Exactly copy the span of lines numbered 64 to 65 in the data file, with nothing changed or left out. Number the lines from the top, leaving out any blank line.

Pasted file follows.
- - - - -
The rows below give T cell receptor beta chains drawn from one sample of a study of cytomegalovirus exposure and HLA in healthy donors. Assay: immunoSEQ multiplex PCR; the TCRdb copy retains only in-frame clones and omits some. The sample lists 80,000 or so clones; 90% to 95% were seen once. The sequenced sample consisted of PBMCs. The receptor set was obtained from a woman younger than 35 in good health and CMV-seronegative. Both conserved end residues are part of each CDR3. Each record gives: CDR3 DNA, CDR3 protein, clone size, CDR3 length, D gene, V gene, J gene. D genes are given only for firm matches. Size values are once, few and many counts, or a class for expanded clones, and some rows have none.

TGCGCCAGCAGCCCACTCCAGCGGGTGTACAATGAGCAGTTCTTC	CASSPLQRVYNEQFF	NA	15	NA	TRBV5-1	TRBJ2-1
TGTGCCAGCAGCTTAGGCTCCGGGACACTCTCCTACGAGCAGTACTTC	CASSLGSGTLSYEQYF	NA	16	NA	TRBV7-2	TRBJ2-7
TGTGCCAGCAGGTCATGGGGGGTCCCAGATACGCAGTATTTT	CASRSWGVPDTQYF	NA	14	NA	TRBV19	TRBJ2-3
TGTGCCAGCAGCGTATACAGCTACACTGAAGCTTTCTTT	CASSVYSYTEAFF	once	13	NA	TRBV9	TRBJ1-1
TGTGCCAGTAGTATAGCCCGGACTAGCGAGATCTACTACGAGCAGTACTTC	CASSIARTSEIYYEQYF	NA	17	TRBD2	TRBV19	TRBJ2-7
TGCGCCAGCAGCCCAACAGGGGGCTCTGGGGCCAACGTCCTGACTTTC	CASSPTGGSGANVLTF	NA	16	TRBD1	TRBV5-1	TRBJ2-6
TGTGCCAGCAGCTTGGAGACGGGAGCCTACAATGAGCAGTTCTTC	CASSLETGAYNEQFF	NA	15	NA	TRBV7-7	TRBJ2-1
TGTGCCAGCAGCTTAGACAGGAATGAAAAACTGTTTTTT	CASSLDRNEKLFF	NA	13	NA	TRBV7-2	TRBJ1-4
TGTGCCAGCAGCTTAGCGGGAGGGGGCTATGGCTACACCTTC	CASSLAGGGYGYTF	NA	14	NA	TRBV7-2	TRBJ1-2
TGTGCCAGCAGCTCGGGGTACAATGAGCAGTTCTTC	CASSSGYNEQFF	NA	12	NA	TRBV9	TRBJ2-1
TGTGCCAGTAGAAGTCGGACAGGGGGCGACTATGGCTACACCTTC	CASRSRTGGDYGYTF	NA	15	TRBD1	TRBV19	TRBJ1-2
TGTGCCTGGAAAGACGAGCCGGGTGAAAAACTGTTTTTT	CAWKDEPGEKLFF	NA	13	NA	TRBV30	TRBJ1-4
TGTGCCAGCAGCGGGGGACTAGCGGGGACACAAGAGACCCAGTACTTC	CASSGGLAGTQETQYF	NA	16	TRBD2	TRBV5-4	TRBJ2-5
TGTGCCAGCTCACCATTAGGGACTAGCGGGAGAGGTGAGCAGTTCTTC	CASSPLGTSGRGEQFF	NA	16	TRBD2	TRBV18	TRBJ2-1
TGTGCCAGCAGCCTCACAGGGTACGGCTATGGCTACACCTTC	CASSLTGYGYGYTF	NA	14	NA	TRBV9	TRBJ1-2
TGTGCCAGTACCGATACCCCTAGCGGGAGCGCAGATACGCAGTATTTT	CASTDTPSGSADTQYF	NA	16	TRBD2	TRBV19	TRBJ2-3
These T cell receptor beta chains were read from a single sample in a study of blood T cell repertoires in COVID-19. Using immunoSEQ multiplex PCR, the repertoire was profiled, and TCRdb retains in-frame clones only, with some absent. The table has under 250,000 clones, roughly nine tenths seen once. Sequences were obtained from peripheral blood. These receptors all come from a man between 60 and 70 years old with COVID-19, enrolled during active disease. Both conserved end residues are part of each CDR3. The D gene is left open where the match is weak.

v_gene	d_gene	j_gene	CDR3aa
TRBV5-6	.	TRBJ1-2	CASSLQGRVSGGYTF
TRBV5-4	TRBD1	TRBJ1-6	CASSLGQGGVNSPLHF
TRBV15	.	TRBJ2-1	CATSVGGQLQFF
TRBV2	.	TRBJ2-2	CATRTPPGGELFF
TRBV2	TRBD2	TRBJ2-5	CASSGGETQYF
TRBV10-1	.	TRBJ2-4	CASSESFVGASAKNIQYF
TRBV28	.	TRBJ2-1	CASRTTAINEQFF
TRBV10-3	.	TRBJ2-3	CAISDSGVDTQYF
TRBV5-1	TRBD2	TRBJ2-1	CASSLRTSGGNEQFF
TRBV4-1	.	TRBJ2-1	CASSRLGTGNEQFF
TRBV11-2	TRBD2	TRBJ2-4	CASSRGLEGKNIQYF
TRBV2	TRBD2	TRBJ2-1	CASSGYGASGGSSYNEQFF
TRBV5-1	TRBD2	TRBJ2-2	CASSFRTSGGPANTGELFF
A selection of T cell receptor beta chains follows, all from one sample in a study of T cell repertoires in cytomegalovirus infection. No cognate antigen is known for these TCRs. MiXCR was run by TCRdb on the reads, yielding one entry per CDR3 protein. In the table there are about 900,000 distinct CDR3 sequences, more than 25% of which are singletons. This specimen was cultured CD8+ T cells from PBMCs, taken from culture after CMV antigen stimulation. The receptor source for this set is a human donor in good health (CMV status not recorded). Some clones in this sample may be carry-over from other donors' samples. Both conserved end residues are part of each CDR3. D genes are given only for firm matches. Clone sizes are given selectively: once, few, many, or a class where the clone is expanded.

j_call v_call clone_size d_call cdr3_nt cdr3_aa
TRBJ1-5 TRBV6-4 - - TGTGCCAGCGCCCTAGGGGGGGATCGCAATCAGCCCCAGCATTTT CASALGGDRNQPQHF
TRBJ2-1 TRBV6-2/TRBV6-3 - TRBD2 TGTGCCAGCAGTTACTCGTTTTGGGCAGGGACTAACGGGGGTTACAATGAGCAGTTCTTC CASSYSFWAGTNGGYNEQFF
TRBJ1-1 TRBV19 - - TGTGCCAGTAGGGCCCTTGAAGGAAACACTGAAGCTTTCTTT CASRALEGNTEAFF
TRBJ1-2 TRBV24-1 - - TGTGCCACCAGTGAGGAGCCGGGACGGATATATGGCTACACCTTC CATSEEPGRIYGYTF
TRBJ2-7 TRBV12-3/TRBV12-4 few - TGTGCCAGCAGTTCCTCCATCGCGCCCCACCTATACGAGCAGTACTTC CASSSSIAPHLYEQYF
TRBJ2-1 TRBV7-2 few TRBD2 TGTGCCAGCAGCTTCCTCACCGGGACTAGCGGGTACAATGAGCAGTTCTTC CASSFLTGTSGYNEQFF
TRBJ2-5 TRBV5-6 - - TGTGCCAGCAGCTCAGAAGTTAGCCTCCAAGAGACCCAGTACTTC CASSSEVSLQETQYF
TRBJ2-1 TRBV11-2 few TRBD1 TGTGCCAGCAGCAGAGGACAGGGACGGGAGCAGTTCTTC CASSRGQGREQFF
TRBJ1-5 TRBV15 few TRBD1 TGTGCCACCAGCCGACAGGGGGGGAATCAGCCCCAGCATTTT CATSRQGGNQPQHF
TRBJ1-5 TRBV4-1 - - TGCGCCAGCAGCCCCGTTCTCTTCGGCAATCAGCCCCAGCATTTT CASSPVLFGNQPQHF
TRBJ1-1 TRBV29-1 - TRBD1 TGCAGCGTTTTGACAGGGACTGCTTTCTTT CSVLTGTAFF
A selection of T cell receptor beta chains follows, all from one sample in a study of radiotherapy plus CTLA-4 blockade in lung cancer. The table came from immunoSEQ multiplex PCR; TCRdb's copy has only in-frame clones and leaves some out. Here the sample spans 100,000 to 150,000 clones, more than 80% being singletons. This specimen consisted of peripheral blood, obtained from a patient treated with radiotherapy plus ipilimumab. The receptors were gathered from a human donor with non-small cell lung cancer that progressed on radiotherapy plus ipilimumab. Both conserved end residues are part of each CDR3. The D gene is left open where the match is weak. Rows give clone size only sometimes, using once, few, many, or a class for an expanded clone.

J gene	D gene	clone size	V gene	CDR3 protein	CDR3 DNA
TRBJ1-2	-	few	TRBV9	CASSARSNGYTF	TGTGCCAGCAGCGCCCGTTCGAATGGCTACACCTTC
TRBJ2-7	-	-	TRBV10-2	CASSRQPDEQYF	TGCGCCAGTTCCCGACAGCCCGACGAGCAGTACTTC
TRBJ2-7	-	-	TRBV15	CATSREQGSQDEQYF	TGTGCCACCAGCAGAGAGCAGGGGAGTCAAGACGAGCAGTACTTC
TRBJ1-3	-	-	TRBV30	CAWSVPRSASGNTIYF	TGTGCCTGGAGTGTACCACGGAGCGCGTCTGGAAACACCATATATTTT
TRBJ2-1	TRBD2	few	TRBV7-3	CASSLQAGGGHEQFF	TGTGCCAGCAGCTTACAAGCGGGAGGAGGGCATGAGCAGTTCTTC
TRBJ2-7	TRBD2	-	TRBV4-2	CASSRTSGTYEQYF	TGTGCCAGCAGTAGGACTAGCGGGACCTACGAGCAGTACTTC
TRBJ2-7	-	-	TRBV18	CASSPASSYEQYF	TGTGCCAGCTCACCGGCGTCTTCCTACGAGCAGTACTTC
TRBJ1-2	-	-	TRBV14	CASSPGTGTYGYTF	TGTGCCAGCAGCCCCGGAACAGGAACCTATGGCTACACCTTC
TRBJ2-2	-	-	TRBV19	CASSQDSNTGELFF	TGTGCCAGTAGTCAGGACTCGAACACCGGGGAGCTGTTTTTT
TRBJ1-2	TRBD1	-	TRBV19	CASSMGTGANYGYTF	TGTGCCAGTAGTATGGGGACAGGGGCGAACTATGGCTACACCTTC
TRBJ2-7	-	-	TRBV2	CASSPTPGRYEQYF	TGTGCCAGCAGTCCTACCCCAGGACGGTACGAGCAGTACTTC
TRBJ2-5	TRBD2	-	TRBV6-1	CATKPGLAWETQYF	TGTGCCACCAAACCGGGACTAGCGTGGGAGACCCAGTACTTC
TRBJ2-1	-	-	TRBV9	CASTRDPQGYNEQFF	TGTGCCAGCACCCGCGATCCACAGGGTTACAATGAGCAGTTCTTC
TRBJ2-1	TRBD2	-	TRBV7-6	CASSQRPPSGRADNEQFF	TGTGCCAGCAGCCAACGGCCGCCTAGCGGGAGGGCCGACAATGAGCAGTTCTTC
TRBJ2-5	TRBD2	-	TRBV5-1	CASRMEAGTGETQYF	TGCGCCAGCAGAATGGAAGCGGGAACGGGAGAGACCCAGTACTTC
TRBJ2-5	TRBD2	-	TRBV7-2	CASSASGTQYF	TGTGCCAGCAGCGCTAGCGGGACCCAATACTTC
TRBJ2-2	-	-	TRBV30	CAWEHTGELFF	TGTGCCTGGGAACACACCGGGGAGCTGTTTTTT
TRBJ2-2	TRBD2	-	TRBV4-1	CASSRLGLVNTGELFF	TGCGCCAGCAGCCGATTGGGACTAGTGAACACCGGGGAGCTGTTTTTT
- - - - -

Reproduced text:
TRBJ2-2	-	-	TRBV30	CAWEHTGELFF	TGTGCCTGGGAACACACCGGGGAGCTGTTTTTT
TRBJ2-2	TRBD2	-	TRBV4-1	CASSRLGLVNTGELFF	TGCGCCAGCAGCCGATTGGGACTAGTGAACACCGGGGAGCTGTTTTTT